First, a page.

Interior design in the Eastern Bloc | Entertainment | The USA Print

Interior design in the Eastern Bloc

In Europe torn by the iron curtain, design and architecture also accused the geopolitical tension between the United States and the Soviet Union as epitomes of their respective spheres of influence, capitalist and communist. Despite everything, architects and designers from both worlds faced similar challenges when it came to conceiving how to furnish homes, plan an airport waiting room or create posters for a fair.

The way in which professionals from the Soviet sphere did it is the crux of a suggestive exhibition in Berlin, organized by the Museum of Decorative Arts (Kunstgewerbemuseum) with a team of curators and museums from various countries who, by the winds of history, They were under the control of the USSR. The reflected temporal arc goes from the fifties to the eighties. The Berlin Wall fell in 1989.

⁄ The exhibition does not fall into the ‘Ostalgie’, the friendly memory of the East, but claims that not everything there was gray

The very title of the exhibition, which can be visited until July 16, is significant: Retrotopia. Design for socialist spaces . At the same time that he uses a neologism to retrospectively evoke the utopian elements that were in those works, sketches or prototypes, he chooses to describe the spaces as socialist, as the majority of the dominant parties in the Eastern countries called themselves, which avoided the word communist.


TRS electronic calculator from 1974, from the Museum of Arts and Crafts in Zagreb


Structured in rooms, one per country, the exhibition displays concepts, furniture and objects for interior, public and private spaces. “Both in the West, in the Soviet bloc and in Yugoslavia, the development of urban districts led to exhibitions on ideal house models, new types of furniture and technologies for the home”, explains the German Claudia Banz, a specialist at the Kunstgewerbemuseum. Many of the projects exhibited now in Berlin did not go beyond the stage of experimentation and development of prototypes in their day; others did come to fruition.

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As a multi-authored exhibition, the itinerary covers works from East Germany, Croatia, Slovakia, Slovenia, Estonia, Hungary, Lithuania, Poland, the Czech Republic, Russia and Ukraine. The Russian invasion of the latter country and the ongoing war since February 2022 marked the show from the beginning. The two Kyiv museums involved were roundly opposed to Russian participation, but the driving German institution insisted, and finally there is a stay on Russia, although it is the work of an independent curator, based in Berlin and not linked to the Muscovite regime.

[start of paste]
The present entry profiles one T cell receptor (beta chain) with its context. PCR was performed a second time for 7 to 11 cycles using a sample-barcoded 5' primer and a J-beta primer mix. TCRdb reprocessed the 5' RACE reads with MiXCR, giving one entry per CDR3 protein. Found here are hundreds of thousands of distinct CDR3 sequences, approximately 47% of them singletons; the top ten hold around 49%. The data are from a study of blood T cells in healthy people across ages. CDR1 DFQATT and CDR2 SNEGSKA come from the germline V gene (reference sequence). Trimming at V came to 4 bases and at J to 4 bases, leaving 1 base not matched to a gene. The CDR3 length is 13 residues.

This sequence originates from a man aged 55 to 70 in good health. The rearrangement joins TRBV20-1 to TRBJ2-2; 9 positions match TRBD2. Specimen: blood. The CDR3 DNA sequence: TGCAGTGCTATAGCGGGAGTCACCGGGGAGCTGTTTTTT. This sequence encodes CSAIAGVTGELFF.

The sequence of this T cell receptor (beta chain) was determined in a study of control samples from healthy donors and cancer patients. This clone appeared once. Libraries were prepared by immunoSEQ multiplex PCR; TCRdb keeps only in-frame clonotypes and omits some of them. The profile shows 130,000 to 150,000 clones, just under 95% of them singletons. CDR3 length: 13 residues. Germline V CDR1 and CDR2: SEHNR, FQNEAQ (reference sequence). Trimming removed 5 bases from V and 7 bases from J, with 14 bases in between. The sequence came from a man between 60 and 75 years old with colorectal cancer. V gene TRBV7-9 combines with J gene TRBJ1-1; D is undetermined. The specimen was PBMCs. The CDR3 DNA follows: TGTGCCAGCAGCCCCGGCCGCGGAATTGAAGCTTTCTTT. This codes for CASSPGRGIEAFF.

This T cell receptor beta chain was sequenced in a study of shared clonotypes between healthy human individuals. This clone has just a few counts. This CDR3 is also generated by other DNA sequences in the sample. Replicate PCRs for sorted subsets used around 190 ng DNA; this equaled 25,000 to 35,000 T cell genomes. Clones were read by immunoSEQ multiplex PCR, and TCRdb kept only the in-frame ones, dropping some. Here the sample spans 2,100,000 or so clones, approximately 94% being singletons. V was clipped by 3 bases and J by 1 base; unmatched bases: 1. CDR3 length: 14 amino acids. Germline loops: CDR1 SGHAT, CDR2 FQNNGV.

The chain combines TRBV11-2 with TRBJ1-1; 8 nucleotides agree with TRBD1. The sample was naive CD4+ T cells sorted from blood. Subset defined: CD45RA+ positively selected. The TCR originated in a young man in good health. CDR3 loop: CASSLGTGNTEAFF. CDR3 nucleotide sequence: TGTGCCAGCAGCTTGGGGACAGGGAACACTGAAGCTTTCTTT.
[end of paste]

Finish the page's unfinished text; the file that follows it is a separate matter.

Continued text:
‘Super Functional Information and Communication Unit’ (USSR, 1986–87)


“The war has influenced the selection of ideas,” says Polina Baitsym, one of the two Ukrainian curators. I have chosen to show some stained glass windows typical of public buildings between the fifties and eighties. One is from a Bucha sanatorium, which in this war was used by the Russians for torture. So this is also a conversation about spaces in time, about how they become witnesses to events.” Baitsym endorsed the Russian curator, Alyona Sokolnikova, saying that “her approach to the issues is very critical.”

Exposure does not fall on the call Ostalgie (nostalgia for the East), a form of friendly memory of life in the German Democratic Republic (GDR) that is reflected above all in the commercial and tourist use of products and designs of the time, such as merchandising around the Ampelman (the little red, amber and green man of the traffic lights) or the cult of the Trabant, the typical small car of the countries of the East. The Ostalgie it is criticized because it avoids addressing the dictatorial nature of those regimes. However, there is in this exhibition a desire for cultural vindication. “The reality is that in the old socialist countries there was design –says Claudia Banz–. Because there is also the Western prejudice that there was nothing there, that it was just a scarcity economy, that everything was gray and monotonous, and here we dismantle that prejudice”.

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Advertisement for the Saturnas vacuum cleaner (Lithuania, 1963)


An illustrative observation: in the countries of the East, women worked in the most diverse trades and state day-care centers abounded, but the design, as can be seen in the exhibition, continued to place them in charge of the home.

It is also interesting to discover how, in practice, designers from Western and Eastern Europe maintained exchanges during those years, through exhibitions, congresses, workshops and symposia, or industry publications and personal contacts through the net. artistic. Paraphrasing the expression Iron Curtain (iron curtain), the Hungarian historian György Péteri coined the concept of Nylon Curtain to allude to the porosity between both antagonistic blocs that allowed some cooperation and exchange in some cultural spheres during the cold war, as in this case.

The organizers also consider that the exhibition retrotopia it also contributes to the necessary process of decolonization of design styles marked by Russia’s dominance over its then satellite countries, which now want, for obvious reasons, to reinterpret their past in a democratic light.

Retrotopia. Design for socialist spaces. Museum of Decorative Arts (Kunstgewerbemuseum), Berlin. Until July 16

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